UNDERNEWS

Undernews is the online report of the Progressive Review, edited by Sam Smith, who has covered Washington during all or part of one quarter of America's presidencies and edited alternative journals since 1964. The Review has been on the web since 1995. See main page for full contents

April 20, 2009

REP HARMAN HEARD ON NSA MAKING DEAL WITH AIPAC IN SPY CASE

4 Comments:

Anonymous Anonymous said...

Pols who take money from Israel need to get the same treatment that those got for Abscam and Koreagate.

April 20, 2009 10:54 PM  
Anonymous Anonymous said...

Contrast the Justice (sic) Dept.'s conduct here with the railroading of the Holy Land Foundation where aid to anyone, including Palestinian children orphaned by Israel who might be kin to Hamas members, was construed to be terrorism. It took lots of tax money, venue shopping and many appeals, but AIPAC got it done.
P.s. all the info obtained by torture turned out to be false.

April 21, 2009 9:24 AM  
Anonymous Mairead said...

Seemingly wary of what she had just agreed to, according to an official who read the NSA transcript, Harman hung up after saying, "This conversation doesn't exist.""Wary"? "Wary"??? Like hell "wary" - that was a virtual admission of guilt, an admission that she knew she had just committed a crime.


How can we possible understand what's really going on when even people exposing a crime whitewash the facts?

April 21, 2009 9:34 AM  
Anonymous Anonymous said...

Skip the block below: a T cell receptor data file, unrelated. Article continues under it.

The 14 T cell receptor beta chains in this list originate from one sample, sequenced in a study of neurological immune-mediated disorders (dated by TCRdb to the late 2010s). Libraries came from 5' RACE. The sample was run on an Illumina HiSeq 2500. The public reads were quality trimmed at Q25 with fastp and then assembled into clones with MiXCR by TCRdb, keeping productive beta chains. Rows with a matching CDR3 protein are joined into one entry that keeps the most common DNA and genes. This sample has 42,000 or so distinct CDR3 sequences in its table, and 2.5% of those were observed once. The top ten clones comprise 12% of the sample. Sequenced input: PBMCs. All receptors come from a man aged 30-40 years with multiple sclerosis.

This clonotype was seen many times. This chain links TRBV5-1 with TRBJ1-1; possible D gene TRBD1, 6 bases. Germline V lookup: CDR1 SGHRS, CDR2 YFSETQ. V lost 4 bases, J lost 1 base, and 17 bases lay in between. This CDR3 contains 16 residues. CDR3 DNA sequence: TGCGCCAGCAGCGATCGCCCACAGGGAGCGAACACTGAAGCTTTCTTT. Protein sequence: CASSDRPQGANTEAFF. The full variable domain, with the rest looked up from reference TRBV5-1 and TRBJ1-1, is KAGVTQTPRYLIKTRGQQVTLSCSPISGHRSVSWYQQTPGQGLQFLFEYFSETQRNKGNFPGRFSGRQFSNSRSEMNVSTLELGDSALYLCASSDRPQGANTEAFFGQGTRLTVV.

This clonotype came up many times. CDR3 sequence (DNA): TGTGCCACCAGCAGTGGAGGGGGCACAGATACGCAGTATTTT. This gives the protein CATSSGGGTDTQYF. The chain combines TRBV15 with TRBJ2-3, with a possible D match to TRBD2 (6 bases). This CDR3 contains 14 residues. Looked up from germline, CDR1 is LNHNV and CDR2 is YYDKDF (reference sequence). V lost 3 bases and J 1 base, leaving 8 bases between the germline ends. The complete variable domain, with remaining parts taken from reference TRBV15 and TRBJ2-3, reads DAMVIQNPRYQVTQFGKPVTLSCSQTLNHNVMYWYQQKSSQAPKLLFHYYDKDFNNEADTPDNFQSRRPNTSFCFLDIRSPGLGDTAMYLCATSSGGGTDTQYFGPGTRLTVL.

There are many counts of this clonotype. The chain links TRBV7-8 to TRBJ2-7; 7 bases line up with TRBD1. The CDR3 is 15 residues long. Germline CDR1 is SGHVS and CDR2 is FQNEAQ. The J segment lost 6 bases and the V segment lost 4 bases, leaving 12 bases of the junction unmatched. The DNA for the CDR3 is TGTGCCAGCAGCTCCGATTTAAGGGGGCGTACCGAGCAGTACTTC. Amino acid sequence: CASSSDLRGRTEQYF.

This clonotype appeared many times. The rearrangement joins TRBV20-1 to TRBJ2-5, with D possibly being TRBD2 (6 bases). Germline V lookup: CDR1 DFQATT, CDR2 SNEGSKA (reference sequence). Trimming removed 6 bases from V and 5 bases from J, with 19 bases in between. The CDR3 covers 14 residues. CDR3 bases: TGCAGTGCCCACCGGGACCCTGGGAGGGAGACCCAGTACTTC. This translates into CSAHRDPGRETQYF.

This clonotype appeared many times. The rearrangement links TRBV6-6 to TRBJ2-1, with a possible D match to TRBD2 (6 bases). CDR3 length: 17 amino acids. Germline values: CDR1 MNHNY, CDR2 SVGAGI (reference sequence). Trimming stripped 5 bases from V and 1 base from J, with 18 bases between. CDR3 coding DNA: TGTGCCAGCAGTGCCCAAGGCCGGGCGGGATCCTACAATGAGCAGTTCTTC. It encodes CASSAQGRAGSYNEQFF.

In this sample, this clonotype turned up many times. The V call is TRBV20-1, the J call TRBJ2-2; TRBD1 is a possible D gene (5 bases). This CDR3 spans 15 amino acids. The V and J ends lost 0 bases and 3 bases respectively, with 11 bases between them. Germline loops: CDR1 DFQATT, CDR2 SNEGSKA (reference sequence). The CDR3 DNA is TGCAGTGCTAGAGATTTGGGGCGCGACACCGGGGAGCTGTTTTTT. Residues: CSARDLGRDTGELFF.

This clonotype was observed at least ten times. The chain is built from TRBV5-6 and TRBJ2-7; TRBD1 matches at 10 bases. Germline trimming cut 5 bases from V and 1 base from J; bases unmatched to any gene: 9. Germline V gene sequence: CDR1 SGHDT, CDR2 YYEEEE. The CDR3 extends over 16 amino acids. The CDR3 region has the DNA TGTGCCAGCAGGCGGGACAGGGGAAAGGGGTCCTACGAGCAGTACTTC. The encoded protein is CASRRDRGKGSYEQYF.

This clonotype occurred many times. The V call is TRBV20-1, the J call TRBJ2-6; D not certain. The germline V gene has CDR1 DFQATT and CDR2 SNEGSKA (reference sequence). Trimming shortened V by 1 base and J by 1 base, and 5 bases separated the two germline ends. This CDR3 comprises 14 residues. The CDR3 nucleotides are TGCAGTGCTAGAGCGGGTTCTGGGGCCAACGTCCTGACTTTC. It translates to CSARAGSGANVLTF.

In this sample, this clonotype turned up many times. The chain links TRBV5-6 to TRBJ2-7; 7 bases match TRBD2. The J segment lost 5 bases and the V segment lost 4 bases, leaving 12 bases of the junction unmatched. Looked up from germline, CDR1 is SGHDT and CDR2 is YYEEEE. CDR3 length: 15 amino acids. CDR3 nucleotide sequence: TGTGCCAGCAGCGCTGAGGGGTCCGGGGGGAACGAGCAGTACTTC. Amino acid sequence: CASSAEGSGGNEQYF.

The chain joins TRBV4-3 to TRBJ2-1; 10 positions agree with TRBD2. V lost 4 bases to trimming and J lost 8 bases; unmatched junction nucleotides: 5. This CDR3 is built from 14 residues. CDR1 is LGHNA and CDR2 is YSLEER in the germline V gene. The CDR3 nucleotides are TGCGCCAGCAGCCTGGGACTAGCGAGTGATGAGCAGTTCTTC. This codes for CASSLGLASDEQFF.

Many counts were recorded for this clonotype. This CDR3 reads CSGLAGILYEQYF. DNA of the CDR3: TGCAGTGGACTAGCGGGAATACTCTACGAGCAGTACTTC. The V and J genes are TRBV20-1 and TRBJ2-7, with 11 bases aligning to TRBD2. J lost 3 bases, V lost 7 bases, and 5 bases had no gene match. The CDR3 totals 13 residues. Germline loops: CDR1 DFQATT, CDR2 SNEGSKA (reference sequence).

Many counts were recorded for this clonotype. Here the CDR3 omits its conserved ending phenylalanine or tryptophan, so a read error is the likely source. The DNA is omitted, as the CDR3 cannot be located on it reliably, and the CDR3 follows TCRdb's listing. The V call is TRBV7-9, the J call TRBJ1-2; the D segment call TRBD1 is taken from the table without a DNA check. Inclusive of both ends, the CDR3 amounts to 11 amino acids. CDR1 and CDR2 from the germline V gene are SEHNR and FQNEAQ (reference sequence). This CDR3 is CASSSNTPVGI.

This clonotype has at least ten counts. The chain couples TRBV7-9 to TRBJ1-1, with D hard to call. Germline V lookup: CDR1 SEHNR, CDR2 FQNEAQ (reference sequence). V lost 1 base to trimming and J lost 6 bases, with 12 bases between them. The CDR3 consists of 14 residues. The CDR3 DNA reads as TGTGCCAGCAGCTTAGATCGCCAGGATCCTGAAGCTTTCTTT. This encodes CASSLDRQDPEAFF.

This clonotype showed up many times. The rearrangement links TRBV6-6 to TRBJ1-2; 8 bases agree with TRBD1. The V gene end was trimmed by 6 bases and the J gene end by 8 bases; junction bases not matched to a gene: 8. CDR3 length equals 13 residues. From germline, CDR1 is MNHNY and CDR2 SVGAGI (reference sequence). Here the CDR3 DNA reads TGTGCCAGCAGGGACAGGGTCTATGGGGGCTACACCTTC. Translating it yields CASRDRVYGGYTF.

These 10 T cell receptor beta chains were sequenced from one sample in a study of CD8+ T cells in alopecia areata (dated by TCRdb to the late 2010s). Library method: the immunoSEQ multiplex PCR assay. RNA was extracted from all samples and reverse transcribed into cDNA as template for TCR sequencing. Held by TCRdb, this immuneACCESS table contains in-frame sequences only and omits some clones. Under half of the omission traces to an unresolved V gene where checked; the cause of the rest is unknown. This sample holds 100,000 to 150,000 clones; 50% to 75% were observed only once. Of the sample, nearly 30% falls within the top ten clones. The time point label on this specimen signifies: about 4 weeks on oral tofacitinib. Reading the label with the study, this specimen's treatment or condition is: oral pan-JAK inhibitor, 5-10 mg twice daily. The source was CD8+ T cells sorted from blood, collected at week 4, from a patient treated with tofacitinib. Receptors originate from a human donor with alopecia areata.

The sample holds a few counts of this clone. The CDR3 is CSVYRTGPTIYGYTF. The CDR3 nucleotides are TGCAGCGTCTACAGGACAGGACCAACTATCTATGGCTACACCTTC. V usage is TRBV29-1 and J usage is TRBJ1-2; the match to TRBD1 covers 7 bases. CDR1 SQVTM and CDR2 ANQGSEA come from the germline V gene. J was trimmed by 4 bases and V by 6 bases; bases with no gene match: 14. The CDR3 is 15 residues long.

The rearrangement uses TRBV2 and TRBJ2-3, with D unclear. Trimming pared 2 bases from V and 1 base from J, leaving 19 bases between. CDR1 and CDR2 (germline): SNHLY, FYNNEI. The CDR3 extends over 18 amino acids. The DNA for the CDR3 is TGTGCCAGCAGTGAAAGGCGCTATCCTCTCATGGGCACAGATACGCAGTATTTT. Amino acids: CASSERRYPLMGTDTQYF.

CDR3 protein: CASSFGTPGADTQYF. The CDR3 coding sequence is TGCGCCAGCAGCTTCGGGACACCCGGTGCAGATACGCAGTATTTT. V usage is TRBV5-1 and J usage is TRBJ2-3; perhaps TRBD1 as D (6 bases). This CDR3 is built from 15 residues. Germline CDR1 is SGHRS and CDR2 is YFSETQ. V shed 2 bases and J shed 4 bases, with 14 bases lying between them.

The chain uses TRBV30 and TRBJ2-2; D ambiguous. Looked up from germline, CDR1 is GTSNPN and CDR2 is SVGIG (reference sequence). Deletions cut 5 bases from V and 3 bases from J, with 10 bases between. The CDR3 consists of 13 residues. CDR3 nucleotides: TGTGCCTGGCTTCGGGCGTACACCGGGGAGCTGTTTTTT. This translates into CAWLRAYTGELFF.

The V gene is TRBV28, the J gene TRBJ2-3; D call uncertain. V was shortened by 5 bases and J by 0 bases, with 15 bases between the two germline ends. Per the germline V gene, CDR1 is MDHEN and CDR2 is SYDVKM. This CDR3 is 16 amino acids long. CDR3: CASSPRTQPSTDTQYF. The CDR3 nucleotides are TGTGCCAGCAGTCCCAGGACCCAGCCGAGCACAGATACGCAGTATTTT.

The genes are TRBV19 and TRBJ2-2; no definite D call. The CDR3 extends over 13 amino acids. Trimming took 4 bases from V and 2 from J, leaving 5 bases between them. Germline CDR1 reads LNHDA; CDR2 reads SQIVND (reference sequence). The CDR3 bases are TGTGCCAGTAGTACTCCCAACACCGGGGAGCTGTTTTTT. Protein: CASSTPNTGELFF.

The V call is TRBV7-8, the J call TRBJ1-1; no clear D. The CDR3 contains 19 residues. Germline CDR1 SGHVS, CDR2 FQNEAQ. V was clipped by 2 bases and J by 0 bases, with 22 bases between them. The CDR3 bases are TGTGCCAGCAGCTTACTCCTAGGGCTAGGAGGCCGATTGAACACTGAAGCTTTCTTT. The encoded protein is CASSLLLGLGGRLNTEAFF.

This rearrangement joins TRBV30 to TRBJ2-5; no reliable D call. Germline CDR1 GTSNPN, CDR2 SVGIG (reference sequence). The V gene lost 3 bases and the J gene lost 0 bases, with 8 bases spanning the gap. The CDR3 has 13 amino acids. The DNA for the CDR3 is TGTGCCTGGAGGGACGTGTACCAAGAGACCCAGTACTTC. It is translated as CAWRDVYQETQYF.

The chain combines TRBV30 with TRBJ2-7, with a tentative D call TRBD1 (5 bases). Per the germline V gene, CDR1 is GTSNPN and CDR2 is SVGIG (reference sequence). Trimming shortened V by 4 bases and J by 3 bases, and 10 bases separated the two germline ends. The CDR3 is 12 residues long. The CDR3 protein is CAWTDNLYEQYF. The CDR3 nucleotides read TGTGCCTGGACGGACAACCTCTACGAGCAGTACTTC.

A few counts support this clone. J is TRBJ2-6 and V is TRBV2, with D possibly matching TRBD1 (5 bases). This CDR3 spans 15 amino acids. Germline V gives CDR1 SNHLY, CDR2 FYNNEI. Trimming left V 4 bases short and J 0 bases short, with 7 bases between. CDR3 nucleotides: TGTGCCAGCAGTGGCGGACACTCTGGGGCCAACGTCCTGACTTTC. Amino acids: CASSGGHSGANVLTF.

Blue Dog Rep. Jane Harman -- once the most vigorous Democratic cheerleader of Bush's NSA warrantless eavesdropping program -- is rip-roarin' angry today. Apparently, her private conversations were eavesdropped on by the U.S. Government! This is a grave outrage that, as she told Andrea Mitchell just moments ago, demands a probing investigation:

That's what I asked Attorney General Holder to do -- to release any tapes, I don't know whether they were legally made or not, of my conservations about this matter . . . and to hope that he will investigate whether other members of Congress or other innocent Americans might have been subject to this same treatment. I call it an abuse of power in the letter I wrote him this morning. . . .

I'm just very disappointed that my country -- I'm an American citizen just like you are -- could have permitted what I think is a gross abuse of power in recent years. I'm one member of Congress who may be caught up in it, and I have a bully pulpit and I can fight back. I'm thinking about others who have no bully pulpit, who may not be aware, as I was not, that someone is listening in on their conversations, and they're innocent Americans.

So if I understand this correctly -- and I'm pretty sure I do -- when the U.S. Government eavesdropped for years on American citizens with no warrants and in violation of the law, that was "both legal and necessary" as well as "essential to U.S. national security," and it was the "despicable" whistle-blowers (such as Thomas Tamm) who disclosed that crime and the newspapers which reported it who should have been criminally investigated, but not the lawbreaking government officials. But when the U.S. Government legally and with warrants eavesdrops on Jane Harman, that is an outrageous invasion of privacy and a violent assault on her rights as an American citizen, and full-scale investigations must be commenced immediately to get to the bottom of this abuse of power. Behold Jane Harman's overnight transformation from Very Serious Champion of the Lawless Surveillance State to shrill civil liberties extremist.

April 21, 2009
by Glenn Greenwald
Salon.com

April 23, 2009 5:43 PM  

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